MW: I can’t recall having heard that D.C. has a thriving tango scene before now.
NELSON: I don’t know the reason why, but D.C. has a huge tango community. And not just traditional tango, but it has one of the nation’s leading queer tango groups. And they partnered with us on this because the piece is dealing with a lot of expanded gender and also violence against trans women. So we’ve been able to reach a subset of the tango community.
MW: Elaborate more on the queer elements you’ve introduced in this adaptation of Bizet’s famously provocative opera.
NELSON: We tightrope a thin line, but we play with the idea that Carmen’s gender is not identified, and that she very well could be a trans woman. It’s influenced by the films of Almodóvar, particularly Bad Education. That really informs Jose’s backstory because in the original opera, we know he left home under some nefarious circumstances, and he feels rejected, but this really defines homophobia as the cause behind that. The whole piece sort of plays with nonconforming gender personas, especially with the acting roles that we’ve added to it.
MW: Is that something you’ve seen done in previous versions of Carmen?
NELSON: No, never. It wasn’t even the intention when we started working on it. As we created the piece and wrote it together, it just happened organically. So the piece is now very much men dancing with men, women kissing women, a gender-fluid emcee or host of the evening. Which also connects with tango in a really interesting way because tango, of course, started as a dance in these predominantly all-male immigrant communities in Buenos Aires, so it was really a dance between two men originally.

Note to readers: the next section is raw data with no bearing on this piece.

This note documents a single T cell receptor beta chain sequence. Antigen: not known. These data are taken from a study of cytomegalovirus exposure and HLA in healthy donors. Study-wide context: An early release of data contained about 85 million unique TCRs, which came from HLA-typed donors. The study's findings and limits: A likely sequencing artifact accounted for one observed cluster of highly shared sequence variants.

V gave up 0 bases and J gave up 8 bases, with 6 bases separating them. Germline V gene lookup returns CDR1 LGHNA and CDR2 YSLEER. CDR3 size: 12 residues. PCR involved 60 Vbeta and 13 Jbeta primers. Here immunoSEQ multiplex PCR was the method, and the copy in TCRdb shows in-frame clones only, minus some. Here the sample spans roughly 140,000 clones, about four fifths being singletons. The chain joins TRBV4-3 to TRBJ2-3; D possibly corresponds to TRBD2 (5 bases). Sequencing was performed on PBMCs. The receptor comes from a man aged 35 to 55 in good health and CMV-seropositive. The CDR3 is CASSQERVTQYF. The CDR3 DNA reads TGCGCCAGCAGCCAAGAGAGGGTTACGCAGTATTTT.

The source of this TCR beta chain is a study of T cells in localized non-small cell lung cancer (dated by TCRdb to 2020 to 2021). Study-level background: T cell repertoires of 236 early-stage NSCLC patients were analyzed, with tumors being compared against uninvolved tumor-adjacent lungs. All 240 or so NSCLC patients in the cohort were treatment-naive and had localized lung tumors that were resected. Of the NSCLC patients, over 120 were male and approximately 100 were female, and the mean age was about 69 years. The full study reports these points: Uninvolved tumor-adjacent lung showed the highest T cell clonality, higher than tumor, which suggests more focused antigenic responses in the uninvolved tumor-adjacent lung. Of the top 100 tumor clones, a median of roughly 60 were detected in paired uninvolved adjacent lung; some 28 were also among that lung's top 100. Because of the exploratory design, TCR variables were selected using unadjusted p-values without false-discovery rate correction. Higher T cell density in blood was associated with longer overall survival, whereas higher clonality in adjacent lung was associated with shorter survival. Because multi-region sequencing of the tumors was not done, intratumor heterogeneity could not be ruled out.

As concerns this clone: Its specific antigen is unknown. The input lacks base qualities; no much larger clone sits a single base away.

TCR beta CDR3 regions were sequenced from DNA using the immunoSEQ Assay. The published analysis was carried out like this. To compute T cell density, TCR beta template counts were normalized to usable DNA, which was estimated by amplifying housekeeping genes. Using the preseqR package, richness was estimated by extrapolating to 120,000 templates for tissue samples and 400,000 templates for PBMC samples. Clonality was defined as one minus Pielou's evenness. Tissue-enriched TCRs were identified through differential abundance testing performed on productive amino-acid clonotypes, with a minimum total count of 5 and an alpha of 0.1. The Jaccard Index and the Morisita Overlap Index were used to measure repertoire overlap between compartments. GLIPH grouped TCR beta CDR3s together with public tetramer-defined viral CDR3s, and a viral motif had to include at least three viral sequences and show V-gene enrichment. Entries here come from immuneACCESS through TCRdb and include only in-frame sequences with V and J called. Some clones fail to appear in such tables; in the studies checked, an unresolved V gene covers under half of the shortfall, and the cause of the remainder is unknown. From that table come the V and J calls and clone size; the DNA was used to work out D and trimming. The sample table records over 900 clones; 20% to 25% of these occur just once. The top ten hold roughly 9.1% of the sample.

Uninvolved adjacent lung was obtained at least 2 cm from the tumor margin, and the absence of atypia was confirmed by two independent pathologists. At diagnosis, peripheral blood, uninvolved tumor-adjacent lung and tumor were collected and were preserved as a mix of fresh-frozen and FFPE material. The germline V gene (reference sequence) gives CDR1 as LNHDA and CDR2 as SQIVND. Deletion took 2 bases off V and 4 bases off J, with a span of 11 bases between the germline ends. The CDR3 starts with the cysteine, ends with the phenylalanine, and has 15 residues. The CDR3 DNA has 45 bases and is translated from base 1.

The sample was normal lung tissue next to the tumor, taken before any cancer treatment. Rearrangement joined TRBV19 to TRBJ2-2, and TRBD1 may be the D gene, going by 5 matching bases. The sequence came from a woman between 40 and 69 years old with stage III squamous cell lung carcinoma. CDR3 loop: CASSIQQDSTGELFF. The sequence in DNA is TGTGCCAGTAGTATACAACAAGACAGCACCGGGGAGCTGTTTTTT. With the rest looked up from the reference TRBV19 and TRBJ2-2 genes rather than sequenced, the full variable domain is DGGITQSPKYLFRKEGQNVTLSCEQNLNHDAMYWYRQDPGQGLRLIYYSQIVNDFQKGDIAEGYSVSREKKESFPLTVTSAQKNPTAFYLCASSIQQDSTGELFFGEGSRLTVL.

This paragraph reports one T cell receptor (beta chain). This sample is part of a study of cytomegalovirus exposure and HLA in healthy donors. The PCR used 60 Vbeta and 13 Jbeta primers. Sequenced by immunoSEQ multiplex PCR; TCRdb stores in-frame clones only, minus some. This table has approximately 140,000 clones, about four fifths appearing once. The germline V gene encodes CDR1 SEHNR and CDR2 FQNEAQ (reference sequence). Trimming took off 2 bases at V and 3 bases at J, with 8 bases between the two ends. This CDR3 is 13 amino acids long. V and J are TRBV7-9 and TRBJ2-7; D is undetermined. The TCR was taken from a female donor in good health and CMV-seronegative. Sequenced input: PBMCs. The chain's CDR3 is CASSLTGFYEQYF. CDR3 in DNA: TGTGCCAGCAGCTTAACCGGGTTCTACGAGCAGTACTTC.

MW: That’s something else I didn’t know.
NELSON: I didn’t make the connection until we started working with our bandoneon player. The bandoneon is the principal instrument in tango orchestra — tango is traditionally a very male and misogynistic world — and this is a nurse from Georgetown who decided she wanted to learn the bandoneon. She moved to Buenos Aires for a year and lived in this world, and is now one of the top bandoneon players in the country, and lives here in D.C. She helped give the piece a historical context, and made us understand how tango can be woven in, in a more integrated way.
A lot of the outreach we’re doing with this piece [revolves around] providing dance lessons before the shows and allowing the audience to dance on the stage with the orchestra playing real tangos. We try to make it a full evening of exploring tango, as a theatrical experience. We have a queer night [Friday, Jan. 10; sold out] when we’ll do a queer tango lesson before the performance. Then the next night we have a Beginner Tango Lesson for people who don’t know how to tango. There’s also an Advanced Tango Lesson [Friday, Jan. 17) for people who are experienced tango dancers, and want to come dance. They’ll all go on stage with the players before the show starts.
Timothy Nelson — Photo: Todd Franson
MW: Beyond its twists on gender and sexuality, this Carmen sounds like a rare, intimate, and intense adaptation.
NELSON: For me, it’s the most gripping that opera can be. The audience is on stage at tables with the performers, so it feels very voyeuristic. Sometimes it’s incredibly raw. We had to add a parental advisory because it’s quite strong. Sometimes it’s very funny. The Toreador is done as a sort of bad lounge singer who does a whole comedy routine, and then all of a sudden you’re into scenes of great violence. In 80 minutes, it’s like being punched in the gut.
Peter Brook, the English director in the ’80s, did a very famous production called The Tragedy of Carmen that was for four singers, two actors, and an orchestra of, I think, 14. It was the first time anyone had the audacity to take one of these great warhorses and strip them bare. He returned to the rawness of the original novel that it’s based on, where Jose kills five people, and he’s really a serial killer, and it’s much darker. That toured the world for about a decade. It sort of changed the face of opera. What we did was take that score and that approach, and write an entirely new concept and new dialog, and set it inside a sort of underbelly Latin nightclub that is also a sex trafficking place and a place for various gendered pairings.
MW: Hence the warning.